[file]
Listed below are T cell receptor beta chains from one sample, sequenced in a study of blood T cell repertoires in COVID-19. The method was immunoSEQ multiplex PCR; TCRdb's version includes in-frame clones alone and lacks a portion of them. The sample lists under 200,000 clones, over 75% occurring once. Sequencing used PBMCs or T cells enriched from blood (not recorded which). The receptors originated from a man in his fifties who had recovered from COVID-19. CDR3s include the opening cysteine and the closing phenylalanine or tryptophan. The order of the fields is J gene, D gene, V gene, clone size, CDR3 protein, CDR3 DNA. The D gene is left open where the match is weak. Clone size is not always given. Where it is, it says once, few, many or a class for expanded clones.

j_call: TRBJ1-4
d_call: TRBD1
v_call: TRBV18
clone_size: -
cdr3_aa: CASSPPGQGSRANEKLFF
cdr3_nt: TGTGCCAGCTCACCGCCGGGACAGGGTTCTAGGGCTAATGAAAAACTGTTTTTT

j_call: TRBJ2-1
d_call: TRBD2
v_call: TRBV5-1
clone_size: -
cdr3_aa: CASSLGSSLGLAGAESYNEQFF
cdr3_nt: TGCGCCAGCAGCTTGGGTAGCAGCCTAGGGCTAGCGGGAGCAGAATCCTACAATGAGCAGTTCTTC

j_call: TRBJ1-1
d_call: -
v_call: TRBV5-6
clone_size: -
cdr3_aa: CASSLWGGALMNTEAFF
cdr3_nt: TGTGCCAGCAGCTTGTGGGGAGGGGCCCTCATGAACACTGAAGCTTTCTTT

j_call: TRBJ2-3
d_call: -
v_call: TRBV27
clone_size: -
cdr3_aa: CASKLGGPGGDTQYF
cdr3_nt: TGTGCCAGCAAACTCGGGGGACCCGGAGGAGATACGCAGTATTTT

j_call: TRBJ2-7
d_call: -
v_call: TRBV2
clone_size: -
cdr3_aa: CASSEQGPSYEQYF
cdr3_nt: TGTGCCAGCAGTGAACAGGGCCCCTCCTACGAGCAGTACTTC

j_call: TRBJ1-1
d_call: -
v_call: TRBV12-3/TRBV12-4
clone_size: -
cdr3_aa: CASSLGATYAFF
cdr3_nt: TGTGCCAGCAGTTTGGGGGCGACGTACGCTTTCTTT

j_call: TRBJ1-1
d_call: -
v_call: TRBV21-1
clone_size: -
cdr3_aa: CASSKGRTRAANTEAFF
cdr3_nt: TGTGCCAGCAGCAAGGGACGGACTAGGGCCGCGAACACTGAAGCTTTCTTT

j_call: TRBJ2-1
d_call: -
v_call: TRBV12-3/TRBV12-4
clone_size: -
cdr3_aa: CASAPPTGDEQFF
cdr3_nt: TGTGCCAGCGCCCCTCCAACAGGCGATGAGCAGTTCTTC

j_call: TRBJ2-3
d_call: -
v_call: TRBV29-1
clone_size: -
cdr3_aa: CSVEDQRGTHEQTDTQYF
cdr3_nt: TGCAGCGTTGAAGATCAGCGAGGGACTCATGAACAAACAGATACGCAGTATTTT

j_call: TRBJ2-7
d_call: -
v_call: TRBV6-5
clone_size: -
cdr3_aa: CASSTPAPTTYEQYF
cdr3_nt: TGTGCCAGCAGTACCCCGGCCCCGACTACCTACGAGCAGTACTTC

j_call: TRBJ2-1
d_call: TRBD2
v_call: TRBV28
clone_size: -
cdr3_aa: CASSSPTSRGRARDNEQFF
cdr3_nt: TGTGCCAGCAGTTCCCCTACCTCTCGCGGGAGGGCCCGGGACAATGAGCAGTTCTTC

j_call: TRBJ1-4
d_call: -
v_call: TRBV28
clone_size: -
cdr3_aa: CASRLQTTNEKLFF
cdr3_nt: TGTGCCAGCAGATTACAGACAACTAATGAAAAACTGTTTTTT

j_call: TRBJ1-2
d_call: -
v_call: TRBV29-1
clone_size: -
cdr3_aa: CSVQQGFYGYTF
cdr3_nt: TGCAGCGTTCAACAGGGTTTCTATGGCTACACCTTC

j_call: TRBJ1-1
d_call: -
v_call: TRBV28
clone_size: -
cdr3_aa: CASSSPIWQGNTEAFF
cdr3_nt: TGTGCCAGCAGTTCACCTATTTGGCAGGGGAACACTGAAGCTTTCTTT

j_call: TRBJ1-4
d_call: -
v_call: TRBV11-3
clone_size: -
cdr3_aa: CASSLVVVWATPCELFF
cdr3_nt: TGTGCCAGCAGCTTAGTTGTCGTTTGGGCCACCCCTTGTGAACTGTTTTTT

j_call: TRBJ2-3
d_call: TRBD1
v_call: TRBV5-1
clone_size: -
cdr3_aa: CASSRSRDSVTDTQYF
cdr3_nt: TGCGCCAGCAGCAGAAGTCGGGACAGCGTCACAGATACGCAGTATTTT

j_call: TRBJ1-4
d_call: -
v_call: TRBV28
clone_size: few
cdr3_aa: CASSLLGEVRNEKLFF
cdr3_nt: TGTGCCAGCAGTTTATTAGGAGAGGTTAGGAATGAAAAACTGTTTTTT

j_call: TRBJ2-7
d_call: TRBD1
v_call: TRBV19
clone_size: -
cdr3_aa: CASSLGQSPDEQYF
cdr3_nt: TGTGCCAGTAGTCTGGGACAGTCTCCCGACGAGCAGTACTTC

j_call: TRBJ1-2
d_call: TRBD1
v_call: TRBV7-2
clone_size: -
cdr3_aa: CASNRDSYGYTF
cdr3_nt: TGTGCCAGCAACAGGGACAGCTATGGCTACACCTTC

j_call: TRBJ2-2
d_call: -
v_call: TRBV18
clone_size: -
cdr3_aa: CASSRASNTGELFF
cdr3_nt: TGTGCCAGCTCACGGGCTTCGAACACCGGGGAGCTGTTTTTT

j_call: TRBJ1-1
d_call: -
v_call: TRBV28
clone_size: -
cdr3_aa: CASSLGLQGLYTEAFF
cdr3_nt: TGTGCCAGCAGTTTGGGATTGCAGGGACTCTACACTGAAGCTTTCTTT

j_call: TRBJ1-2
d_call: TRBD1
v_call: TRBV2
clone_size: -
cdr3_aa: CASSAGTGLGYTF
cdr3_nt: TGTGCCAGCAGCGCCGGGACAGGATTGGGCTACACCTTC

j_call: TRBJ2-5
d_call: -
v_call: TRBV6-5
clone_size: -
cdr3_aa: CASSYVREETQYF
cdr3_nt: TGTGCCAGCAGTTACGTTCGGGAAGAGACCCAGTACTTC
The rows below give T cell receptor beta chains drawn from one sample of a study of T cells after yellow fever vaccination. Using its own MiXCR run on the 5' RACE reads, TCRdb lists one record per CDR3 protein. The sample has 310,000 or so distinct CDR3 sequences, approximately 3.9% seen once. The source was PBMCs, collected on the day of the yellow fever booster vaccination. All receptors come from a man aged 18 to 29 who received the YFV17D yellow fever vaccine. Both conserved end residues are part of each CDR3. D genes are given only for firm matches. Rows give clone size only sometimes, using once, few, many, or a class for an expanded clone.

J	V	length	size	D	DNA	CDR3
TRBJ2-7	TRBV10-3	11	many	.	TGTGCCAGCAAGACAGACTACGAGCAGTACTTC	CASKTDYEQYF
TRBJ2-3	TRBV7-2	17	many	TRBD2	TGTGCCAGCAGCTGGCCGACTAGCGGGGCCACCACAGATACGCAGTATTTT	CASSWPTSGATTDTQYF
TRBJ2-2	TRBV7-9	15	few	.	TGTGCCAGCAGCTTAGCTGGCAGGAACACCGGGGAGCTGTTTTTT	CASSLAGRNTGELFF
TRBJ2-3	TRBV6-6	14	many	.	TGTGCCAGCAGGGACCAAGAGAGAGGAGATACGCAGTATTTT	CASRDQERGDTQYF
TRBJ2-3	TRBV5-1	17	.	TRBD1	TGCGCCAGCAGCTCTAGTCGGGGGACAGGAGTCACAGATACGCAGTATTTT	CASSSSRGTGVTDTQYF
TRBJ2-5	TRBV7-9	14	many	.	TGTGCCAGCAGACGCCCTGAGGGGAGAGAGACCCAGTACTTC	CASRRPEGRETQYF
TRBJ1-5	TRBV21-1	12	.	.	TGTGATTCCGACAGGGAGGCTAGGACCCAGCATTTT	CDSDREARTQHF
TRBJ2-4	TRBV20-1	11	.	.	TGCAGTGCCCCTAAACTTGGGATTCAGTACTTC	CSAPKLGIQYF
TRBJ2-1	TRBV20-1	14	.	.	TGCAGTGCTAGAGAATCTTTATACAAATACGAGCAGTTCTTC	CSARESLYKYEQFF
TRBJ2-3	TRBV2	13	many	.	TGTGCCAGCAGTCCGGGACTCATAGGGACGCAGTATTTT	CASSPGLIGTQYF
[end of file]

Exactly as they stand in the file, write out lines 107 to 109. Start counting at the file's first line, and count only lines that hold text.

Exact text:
clone_size: -
cdr3_aa: CASSLGQSPDEQYF
cdr3_nt: TGTGCCAGTAGTCTGGGACAGTCTCCCGACGAGCAGTACTTC